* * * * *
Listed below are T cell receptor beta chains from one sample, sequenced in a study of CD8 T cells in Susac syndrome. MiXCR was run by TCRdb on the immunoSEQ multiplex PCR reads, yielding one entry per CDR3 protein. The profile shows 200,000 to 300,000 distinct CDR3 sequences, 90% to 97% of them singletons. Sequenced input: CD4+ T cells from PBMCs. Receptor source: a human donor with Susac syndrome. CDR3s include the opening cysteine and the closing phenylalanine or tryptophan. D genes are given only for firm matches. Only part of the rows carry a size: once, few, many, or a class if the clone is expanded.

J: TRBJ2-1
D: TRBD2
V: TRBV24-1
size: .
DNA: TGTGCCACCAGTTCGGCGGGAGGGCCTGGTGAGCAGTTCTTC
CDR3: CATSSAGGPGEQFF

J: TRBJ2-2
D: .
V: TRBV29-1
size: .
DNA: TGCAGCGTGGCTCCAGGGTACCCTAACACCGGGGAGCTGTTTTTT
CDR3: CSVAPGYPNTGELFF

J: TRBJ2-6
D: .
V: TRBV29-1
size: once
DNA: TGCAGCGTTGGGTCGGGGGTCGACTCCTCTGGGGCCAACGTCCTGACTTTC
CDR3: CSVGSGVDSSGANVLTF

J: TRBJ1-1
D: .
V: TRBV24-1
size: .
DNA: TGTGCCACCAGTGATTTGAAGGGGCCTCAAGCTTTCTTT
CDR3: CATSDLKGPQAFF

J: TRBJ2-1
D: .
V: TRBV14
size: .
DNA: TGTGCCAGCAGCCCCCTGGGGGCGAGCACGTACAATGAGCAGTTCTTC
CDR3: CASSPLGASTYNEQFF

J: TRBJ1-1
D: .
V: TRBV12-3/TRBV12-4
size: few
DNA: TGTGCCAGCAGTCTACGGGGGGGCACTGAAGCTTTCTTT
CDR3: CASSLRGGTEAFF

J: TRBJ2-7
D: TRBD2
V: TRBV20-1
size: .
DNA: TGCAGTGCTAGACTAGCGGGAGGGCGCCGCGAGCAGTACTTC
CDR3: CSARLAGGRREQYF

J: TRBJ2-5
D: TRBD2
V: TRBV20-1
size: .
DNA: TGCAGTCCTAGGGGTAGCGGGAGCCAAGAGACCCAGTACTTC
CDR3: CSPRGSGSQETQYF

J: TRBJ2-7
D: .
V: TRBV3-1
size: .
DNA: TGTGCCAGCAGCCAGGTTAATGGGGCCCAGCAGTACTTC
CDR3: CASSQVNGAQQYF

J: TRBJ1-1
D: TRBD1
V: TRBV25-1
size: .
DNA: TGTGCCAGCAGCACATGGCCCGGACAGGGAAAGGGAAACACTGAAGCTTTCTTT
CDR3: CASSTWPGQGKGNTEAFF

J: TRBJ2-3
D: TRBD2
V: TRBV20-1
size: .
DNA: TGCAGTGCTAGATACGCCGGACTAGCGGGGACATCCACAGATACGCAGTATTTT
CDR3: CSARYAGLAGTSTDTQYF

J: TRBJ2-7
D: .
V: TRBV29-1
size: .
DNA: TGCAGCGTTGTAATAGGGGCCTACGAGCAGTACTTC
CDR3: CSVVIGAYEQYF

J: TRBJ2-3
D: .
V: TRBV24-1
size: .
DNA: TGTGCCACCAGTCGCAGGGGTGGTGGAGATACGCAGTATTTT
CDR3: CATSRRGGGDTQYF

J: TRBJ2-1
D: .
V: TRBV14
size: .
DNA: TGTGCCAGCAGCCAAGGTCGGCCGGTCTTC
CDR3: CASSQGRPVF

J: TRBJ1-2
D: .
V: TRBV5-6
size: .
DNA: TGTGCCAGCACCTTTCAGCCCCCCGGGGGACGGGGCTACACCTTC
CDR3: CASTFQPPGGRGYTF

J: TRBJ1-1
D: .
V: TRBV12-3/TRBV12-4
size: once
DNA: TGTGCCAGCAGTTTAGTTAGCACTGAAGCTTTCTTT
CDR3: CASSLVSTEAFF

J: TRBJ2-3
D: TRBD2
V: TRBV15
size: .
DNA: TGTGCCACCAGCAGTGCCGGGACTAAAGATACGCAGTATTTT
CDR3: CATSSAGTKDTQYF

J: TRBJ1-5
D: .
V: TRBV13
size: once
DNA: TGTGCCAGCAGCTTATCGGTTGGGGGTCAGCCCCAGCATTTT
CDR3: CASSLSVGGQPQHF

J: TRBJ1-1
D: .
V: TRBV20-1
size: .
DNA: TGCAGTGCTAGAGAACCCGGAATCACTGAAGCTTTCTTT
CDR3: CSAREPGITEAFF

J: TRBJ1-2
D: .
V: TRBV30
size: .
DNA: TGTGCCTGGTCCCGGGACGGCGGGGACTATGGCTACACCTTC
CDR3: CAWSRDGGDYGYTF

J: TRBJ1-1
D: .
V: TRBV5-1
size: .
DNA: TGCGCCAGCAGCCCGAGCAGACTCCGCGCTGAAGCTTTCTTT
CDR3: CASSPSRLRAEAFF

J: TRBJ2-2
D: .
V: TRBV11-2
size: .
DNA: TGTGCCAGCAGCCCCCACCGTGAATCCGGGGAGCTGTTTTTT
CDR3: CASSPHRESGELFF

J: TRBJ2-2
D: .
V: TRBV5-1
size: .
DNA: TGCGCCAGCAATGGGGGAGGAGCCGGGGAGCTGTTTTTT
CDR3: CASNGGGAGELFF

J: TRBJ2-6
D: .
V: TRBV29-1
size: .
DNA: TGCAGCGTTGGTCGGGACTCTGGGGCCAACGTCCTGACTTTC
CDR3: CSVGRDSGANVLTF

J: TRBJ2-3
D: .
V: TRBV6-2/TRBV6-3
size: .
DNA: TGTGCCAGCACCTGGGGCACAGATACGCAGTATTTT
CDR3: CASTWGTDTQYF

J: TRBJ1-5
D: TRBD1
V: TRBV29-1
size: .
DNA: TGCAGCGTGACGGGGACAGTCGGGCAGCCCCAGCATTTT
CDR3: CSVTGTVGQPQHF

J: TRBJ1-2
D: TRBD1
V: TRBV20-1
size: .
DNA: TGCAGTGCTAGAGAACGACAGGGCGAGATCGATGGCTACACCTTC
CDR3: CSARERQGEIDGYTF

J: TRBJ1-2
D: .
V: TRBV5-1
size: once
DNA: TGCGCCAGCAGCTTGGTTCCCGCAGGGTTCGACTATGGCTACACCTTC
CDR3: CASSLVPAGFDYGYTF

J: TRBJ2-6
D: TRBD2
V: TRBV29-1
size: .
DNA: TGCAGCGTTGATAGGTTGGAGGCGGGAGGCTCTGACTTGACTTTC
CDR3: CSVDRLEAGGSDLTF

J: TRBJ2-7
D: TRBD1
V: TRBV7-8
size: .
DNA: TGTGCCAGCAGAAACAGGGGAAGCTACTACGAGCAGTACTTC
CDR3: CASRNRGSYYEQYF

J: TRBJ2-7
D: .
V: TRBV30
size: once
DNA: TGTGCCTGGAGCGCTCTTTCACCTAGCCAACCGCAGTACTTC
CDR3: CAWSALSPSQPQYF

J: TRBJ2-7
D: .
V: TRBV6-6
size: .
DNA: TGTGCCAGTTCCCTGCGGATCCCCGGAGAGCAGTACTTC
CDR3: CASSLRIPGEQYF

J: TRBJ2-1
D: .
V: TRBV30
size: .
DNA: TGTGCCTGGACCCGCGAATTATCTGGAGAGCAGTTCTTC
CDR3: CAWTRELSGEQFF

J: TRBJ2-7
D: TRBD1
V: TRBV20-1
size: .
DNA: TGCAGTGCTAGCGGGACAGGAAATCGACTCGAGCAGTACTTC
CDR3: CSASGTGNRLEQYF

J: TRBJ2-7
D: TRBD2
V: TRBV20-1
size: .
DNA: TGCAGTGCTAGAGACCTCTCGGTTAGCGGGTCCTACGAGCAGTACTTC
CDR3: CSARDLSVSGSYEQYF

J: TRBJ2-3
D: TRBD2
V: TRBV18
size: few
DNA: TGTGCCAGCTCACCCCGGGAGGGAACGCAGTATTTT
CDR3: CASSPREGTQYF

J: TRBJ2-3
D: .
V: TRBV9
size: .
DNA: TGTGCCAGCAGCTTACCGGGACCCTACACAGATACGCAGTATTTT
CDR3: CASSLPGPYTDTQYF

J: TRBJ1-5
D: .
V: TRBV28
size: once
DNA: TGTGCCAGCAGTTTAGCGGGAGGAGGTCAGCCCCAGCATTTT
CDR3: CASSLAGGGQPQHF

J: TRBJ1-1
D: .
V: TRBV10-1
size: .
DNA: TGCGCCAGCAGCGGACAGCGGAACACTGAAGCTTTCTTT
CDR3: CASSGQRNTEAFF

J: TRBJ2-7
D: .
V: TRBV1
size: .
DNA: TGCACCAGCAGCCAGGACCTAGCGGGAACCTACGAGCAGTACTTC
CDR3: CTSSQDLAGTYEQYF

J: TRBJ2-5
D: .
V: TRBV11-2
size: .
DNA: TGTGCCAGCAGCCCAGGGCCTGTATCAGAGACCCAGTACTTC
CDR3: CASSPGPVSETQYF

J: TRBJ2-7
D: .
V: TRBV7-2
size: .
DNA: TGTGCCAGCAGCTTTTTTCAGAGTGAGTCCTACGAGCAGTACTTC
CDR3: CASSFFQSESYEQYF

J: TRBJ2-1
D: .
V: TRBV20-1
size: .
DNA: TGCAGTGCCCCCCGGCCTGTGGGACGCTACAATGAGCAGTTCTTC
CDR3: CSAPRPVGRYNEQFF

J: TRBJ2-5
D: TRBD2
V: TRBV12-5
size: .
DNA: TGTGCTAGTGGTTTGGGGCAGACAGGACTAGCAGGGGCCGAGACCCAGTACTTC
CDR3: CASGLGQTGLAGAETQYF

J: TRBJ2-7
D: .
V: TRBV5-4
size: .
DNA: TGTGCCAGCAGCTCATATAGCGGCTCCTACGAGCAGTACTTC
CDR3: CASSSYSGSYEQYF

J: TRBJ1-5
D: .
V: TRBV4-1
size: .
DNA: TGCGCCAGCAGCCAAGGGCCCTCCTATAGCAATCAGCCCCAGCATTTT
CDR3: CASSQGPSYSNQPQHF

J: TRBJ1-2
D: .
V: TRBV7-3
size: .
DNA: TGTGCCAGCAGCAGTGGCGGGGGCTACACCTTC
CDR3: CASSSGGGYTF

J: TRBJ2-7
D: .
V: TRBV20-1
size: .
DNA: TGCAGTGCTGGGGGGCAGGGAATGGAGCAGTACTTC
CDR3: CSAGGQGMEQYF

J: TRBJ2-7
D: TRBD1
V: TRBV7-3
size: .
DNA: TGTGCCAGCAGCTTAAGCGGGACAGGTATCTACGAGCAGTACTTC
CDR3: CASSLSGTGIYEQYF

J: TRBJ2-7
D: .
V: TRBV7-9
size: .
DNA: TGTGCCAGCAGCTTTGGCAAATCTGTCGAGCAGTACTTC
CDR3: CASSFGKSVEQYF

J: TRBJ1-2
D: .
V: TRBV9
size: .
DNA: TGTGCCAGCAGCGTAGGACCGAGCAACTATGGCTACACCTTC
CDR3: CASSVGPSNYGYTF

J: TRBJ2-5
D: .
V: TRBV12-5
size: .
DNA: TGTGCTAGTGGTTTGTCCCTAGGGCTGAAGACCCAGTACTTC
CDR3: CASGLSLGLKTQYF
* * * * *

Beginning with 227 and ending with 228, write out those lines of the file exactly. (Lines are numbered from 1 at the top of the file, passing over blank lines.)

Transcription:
size: once
DNA: TGTGCCAGCAGTTTAGCGGGAGGAGGTCAGCCCCAGCATTTT